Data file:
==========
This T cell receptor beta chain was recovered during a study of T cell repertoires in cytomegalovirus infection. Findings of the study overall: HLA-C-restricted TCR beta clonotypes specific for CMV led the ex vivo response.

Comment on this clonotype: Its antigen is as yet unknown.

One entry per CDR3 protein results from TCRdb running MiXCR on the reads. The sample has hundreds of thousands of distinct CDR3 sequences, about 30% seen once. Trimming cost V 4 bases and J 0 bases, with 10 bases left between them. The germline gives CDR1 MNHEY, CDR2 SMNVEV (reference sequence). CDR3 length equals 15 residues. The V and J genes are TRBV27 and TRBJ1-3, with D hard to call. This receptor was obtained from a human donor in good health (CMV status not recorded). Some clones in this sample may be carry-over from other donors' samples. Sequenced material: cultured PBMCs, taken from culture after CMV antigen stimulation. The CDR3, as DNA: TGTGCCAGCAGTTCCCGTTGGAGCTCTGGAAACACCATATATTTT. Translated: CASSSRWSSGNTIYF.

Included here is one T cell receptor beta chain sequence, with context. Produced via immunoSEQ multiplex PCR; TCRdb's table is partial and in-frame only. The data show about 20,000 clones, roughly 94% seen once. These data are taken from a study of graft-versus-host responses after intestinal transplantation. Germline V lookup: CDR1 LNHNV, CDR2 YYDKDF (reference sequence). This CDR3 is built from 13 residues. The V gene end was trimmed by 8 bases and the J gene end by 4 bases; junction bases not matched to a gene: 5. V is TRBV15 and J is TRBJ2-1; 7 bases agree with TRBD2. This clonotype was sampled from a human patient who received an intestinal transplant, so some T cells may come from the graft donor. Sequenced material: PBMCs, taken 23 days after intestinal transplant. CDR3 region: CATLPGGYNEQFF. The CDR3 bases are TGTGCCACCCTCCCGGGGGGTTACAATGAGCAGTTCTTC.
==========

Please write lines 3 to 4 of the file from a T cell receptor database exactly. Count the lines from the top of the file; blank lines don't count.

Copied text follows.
One entry per CDR3 protein results from TCRdb running MiXCR on the reads. The sample has hundreds of thousands of distinct CDR3 sequences, about 30% seen once. Trimming cost V 4 bases and J 0 bases, with 10 bases left between them. The germline gives CDR1 MNHEY, CDR2 SMNVEV (reference sequence). CDR3 length equals 15 residues. The V and J genes are TRBV27 and TRBJ1-3, with D hard to call. This receptor was obtained from a human donor in good health (CMV status not recorded). Some clones in this sample may be carry-over from other donors' samples. Sequenced material: cultured PBMCs, taken from culture after CMV antigen stimulation. The CDR3, as DNA: TGTGCCAGCAGTTCCCGTTGGAGCTCTGGAAACACCATATATTTT. Translated: CASSSRWSSGNTIYF.

Included here is one T cell receptor beta chain sequence, with context. Produced via immunoSEQ multiplex PCR; TCRdb's table is partial and in-frame only. The data show about 20,000 clones, roughly 94% seen once. These data are taken from a study of graft-versus-host responses after intestinal transplantation. Germline V lookup: CDR1 LNHNV, CDR2 YYDKDF (reference sequence). This CDR3 is built from 13 residues. The V gene end was trimmed by 8 bases and the J gene end by 4 bases; junction bases not matched to a gene: 5. V is TRBV15 and J is TRBJ2-1; 7 bases agree with TRBD2. This clonotype was sampled from a human patient who received an intestinal transplant, so some T cells may come from the graft donor. Sequenced material: PBMCs, taken 23 days after intestinal transplant. CDR3 region: CATLPGGYNEQFF. The CDR3 bases are TGTGCCACCCTCCCGGGGGGTTACAATGAGCAGTTCTTC.